It is only the middle of June, but news from the NFL is starting to make its way into the sports headlines. Logan Mankins looks like he is on his way out of New England. Darrelle Revis is throwing a hissy fit about his contract heading into his fourth year with the Jets and and Chris Johnson is not happy in Tennessee. Vince Young continues to hallowed tradition of Titans getting frisky at strip clubs.
Then there is Albert Haynesworth.
The big man is not happy in the nation’s capital. New head coach Mike Shanahan wants him to be a nose tackle in a 3-4 defense. Haynesworth’s agent says that the defensive tackle would have never agreed to sign his $100 million free agent contract with the Redskins if that was ever going to be the case.
That is a gargantuan pile of steaming dung.
Haynesworth signed the largest contract for a player at his position in the history of the NFL. He signed it within minutes of the free agency period opening which was a fishy move by Washington in the first place considering that it was technically not allowed to negotiate with him before free agency started.
Granted, when Haynesworth is a motivated, happy player he is one of the truly ascendant talents that has come through any NFL defensive line at any time. The problem is that Haynesworth is never really happy. He is like the Terrell Owens of defensive lineman – happy in the honeymoon but when the good vibes wear off he is just another grumpy prima dona.
Now, what does this have to do with fantasy football?
I am of the opinion that it is still too early for me to start crafting my draft strategies. The reason for that is because there will continue to be stories like this for the next month until rosters settle down and the full landscape of the league has a clearer picture.
The Redskins had the 10th ranked total defense last season (8th pass, 16th run) and were 18th in points against at 21 per game. It was not a defense that was all that draft worthy and most teams projected that go 4-12 usually are not worthy fantasy options. Yet, there were reasons for optimism on the defensive side going into last year, mostly because of the addition of Haynesworth. LaRon Landry, DeAngelo Hall and Carlos Rodgers gave them some decent players in the secondary and if Haynesworth could help stop the run the way he did with Tennessee then there was some significant potential.
Sans Haynesworth, the Redskins look like they are in trouble … again. Maake Kemoeatu is not on the same type of level and general manager Bruce Allen will have his hands tied with available options going forward.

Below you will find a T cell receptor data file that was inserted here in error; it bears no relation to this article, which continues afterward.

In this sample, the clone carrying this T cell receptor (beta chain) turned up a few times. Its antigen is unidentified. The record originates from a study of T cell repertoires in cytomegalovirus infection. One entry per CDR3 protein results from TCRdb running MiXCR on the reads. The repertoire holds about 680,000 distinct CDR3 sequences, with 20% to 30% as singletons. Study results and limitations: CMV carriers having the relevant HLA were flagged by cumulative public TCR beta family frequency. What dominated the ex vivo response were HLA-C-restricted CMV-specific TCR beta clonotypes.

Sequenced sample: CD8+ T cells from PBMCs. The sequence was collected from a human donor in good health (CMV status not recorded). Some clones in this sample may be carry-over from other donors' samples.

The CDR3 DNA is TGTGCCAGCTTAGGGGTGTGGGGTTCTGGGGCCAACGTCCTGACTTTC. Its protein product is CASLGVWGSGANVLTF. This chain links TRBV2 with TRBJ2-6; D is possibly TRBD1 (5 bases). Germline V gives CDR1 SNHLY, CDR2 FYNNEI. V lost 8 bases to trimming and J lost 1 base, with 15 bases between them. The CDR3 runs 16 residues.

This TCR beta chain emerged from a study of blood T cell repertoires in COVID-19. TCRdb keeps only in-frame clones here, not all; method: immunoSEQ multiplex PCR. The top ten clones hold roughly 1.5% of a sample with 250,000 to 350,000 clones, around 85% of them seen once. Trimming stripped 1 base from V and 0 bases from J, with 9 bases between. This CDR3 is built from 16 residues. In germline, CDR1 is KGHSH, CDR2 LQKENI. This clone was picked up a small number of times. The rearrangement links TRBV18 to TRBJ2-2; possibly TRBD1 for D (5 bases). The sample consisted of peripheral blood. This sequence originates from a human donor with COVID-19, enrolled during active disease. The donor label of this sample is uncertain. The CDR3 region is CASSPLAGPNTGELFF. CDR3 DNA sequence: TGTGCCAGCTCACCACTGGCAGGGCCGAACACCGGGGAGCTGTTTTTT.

The most interesting aspect of Haynesworth’s actions is who the potential suitors may be. If this all works out the way the defensive tackle hopes (traded to a contender with a 4-3 base) then the loss for the Redskins is an equal or greater benefit to his next team. There are rumors that the Vikings are kicking the tires and if that were to go through then it would be interesting to see the 6th ranked total defense (2nd run, 19th pass) add a potential beast to an already dynamic unit. Haynesworth could make more room for Jared Allen who was second in the league last year with 14.5 sacks and help an ailing secondary by putting more pressure on the quarterback.
Jerry Jones and the Dallas Cowboys would love to stick it to Washington by acquiring Haynesworth, even if the rivalry is a little empty these days considering how bad the Redskins have been. The Cowboys had the 9th best defense last year (4th run, 20th pass) and were second in the league at 15.6 points per game. Haynesworth probably would not like to play in the Cowboys’ 3-4 but perhaps DeMarcus Ware could shift to the outside on the defensive line in a realigned 4-3 to accommodate the Haynesworth.
Baltimore is probably all set with their defense, as usual and there is no telling which way Ray Lewis falls on the Haynesworth-as-potential-teammate subject. New England just dealt with a disgruntled Adalius Thomas and for the first time in a long time had locker rooms issues, so it is probably out. San Francisco has the potential to play a 4-3 and has a recent history of dealing with disgruntled personalities (hello Michael Crabtree).
A case could be made for or against every team in the league. The broader point that Haynesworth brings up though is that, even though it is only June and defense is often a minor fantasy concern, it is never too early to start planning your strategy. The guys who win their fantasy leagues year after year are the ones who are paying attention to news from mini-camps and contracts in June.
Dan Rowinski is a Fantasy Baseball Columnist for Rotoinfo.com. If you have any questions or comments feel free to e-mail him at firstname.lastname@example.org. You can follow him on Twitter at Dan_Rowinski.